2010. C. Frazzoli, A. Mantovani. Toxicants exposures as novel zoonoses: reflections on sustainable development, food safety and veterinary public health. Zoonoses and Public Health, 57:e136–e142
The modern concept of zoonosis considers any detriment to the health and/or quality of human life resulting from relationships with (other) vertebrate or edible or toxic invertebrate animals. Whereas exposure to toxicants through foods of animal origin (a.o.) is a well-established issue, hereby we discuss it as novel zoonoses, from the standpoints of health implications as well as similarities and differences with classical zoonoses caused by biological agents. Novel toxicant-related zoonoses are linked with new issues in food safety, such as the environment-feed-food chain. In fact, the potential effect of the combined and repeated exposure to dietary toxicants is generally long-term and not readily discernible. Endocrine disrupting chemicals in staple foods of a.o. are discussed as a telling example of a food safety issue summing up critical points covered by the definition of sustainable development, also implicating health risks for generations to come. We suggest some critical points to implement the veterinary public health action in sustainable food safety, such as enhancement of Hazard Analysis and Critical Control Points systems for toxicological risk management.
2009. C. Frazzoli, C. Petrini, A. Mantovani. Sustainable development and next generation’s health: a long-term perspective about the consequences of today’s activities for food safety. Annali dell’Istituto Superiore di Sanità, 45:65–75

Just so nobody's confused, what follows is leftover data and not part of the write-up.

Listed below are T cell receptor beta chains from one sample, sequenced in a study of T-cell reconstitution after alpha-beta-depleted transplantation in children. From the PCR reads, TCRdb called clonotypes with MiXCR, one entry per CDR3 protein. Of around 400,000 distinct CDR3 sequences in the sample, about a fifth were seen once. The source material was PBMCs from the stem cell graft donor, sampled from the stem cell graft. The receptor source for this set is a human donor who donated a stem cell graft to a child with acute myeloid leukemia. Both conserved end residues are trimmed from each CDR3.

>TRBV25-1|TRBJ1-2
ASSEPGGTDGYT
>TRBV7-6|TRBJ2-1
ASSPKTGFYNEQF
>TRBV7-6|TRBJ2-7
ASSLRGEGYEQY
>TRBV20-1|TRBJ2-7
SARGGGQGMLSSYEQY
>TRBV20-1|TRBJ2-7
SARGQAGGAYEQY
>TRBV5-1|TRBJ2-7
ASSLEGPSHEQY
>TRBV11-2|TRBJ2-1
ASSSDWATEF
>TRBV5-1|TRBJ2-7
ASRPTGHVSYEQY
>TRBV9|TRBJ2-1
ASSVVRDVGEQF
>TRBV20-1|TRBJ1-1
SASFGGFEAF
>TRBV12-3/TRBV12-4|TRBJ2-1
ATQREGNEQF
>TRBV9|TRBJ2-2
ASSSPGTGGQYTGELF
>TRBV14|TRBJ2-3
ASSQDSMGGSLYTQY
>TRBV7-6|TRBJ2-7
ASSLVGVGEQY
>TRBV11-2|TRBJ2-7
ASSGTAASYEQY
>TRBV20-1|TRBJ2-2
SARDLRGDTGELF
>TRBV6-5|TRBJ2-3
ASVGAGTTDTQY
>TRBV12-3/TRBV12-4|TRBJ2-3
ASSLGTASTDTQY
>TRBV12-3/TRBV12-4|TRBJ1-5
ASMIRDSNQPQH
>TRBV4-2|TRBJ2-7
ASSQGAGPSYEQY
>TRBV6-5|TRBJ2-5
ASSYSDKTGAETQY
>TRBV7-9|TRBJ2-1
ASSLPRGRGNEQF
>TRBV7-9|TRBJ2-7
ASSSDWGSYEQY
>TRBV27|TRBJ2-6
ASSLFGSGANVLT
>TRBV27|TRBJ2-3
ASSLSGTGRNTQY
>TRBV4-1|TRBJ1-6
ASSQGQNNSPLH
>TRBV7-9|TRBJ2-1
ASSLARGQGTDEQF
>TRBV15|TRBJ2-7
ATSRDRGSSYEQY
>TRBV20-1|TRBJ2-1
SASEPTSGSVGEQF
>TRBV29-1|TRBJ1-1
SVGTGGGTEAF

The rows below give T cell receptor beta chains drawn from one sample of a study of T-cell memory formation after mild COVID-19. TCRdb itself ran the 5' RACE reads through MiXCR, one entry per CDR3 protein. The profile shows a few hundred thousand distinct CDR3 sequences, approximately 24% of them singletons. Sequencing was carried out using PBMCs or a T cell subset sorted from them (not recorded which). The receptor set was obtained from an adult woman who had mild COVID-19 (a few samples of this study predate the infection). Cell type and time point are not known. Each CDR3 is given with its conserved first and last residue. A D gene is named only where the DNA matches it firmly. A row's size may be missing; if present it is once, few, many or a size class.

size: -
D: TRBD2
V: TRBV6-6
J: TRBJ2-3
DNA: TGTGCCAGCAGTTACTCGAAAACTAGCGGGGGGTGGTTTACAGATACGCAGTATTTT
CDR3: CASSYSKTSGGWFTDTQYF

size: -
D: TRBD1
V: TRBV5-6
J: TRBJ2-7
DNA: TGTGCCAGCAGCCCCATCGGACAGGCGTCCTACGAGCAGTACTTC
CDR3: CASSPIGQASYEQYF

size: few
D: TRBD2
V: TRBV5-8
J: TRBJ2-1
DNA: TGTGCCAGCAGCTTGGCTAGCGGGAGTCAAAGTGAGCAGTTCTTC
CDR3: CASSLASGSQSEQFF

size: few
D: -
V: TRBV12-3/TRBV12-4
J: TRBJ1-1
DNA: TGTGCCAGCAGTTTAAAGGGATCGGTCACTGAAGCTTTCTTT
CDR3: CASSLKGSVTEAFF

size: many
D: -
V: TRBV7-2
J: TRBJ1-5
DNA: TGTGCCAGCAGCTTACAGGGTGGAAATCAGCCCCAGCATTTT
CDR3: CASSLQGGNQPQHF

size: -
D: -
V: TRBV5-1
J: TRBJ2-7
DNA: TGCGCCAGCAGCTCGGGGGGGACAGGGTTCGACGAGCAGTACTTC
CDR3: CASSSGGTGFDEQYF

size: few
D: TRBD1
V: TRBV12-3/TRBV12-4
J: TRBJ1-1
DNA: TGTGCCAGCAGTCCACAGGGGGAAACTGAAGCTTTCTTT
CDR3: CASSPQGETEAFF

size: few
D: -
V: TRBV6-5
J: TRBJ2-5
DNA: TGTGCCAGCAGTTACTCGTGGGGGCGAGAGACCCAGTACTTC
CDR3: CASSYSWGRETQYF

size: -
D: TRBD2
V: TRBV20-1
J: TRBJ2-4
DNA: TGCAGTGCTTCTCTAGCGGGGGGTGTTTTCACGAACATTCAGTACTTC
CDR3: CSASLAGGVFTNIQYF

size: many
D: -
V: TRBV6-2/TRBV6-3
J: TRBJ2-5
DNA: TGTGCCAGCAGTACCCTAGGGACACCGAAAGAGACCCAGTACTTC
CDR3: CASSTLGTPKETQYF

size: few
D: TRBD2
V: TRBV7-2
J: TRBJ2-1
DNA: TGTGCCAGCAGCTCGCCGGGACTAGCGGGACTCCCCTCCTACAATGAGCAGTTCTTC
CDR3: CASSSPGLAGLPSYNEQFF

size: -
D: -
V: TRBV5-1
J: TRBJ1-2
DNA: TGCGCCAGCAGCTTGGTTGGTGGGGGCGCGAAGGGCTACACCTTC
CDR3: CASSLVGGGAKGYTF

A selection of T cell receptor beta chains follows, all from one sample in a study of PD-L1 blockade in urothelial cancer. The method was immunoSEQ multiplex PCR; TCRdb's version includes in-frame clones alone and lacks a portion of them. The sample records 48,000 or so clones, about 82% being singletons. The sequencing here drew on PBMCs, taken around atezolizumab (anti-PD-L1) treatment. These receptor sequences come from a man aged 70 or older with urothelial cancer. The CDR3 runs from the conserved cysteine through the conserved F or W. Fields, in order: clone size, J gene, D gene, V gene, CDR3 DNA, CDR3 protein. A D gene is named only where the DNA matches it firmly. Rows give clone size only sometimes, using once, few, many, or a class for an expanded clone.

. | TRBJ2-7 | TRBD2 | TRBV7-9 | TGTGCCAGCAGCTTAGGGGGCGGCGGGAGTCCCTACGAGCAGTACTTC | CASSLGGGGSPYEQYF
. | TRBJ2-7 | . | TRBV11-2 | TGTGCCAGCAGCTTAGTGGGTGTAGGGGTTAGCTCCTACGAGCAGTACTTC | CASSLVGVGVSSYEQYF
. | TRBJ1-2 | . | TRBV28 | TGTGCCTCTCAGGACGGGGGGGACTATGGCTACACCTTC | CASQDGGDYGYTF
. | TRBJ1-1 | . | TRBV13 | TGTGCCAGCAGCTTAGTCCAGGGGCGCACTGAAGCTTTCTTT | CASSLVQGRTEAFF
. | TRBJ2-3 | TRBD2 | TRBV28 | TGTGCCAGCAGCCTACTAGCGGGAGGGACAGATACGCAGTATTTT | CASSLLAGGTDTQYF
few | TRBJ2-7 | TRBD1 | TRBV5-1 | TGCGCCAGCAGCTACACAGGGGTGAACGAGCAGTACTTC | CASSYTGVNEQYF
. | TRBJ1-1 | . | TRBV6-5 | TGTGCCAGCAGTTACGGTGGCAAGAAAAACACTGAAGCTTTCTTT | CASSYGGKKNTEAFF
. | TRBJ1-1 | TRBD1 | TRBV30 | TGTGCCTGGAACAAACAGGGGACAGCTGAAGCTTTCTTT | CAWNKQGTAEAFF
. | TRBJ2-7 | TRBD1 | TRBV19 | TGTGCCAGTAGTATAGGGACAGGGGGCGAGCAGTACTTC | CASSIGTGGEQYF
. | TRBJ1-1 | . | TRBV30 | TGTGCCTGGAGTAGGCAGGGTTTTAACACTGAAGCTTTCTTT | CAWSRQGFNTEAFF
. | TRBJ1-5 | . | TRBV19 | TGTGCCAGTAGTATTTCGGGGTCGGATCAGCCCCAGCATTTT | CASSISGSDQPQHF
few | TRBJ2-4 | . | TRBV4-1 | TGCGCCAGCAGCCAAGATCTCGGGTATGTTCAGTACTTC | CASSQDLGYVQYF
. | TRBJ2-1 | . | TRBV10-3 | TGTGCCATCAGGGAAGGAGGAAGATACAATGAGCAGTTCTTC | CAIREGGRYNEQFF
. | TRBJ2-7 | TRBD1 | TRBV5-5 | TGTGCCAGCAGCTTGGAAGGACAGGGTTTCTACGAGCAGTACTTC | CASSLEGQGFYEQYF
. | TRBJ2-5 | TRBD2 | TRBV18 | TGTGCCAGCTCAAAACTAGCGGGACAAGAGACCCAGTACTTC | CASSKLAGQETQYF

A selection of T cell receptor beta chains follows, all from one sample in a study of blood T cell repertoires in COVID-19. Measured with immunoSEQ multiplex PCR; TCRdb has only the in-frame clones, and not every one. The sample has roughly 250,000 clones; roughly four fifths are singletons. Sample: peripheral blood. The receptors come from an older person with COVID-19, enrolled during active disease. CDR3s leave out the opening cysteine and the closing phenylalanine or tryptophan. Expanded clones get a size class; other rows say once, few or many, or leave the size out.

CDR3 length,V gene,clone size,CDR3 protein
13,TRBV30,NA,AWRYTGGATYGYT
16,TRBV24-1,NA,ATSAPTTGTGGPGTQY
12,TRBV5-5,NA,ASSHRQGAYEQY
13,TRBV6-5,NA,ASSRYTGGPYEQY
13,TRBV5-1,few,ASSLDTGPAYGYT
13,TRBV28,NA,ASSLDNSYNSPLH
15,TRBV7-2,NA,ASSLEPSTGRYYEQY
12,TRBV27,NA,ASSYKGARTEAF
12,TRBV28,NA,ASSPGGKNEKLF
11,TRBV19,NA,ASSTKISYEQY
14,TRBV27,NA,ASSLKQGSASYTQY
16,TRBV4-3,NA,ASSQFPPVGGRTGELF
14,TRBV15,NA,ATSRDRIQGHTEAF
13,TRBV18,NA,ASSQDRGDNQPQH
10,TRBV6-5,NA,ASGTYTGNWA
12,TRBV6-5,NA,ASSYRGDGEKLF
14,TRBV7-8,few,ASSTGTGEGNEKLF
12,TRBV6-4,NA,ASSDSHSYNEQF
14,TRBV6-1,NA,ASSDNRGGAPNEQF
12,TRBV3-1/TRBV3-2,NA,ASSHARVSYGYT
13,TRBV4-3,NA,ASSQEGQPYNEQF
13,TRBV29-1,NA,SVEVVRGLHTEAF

Development is defined sustainable when it meets the needs of the present without compromising the ability of future generations to meet their own needs. Pivoting on social, environmental and economic aspects of food chain sustainability, this paper presents the concept of sustainable food safety based on the prevention of risks and burden of poor health for generations to come. Under this respect, the assessment of long-term, transgenerational risks is still hampered by serious scientific uncertainties. Critical issues to the development of a sustainable food safety framework may include: endocrine disrupters as emerging contaminants that specifically target developing organisms; toxicological risks assessment in Countries at the turning point of development; translating knowledge into toxicity indexes to support risk management approaches, such as hazard analysis and critical control points (HACCP); the interplay between chemical hazards and social determinants. Efforts towards the comprehensive knowledge and management of key factors of sustainable food safety appear critical to the effectiveness of the overall sustainability policies.
2009. C. Frazzoli, A. Mantovani. Interferenti endocrini e produzioni agroalimentari dei paesi in via di sviluppo. Qualità e sicurezza alimentare. Dal campo alla tavola: periodico di approfondimento sull’igiene e il controllo agroalimentare, Anno
2010. A. Mantovani, C. Frazzoli, F. Cubadda. Organic forms of trace elements as feed additives: assessment of benefits and risks for farm animals and consumers. Pure and Applied Chemistry, 82:393-407
Essential trace elements (TEs) are major nutritional feed additives, required for the health and welfare of farm animals, especially under intensive husbandry conditions. Within the European Food Safety Authority (EFSA), risk assessment of feed additives is carried out by the Panel on Additives and Products or Substances used in Animal Feed (FEEDAP),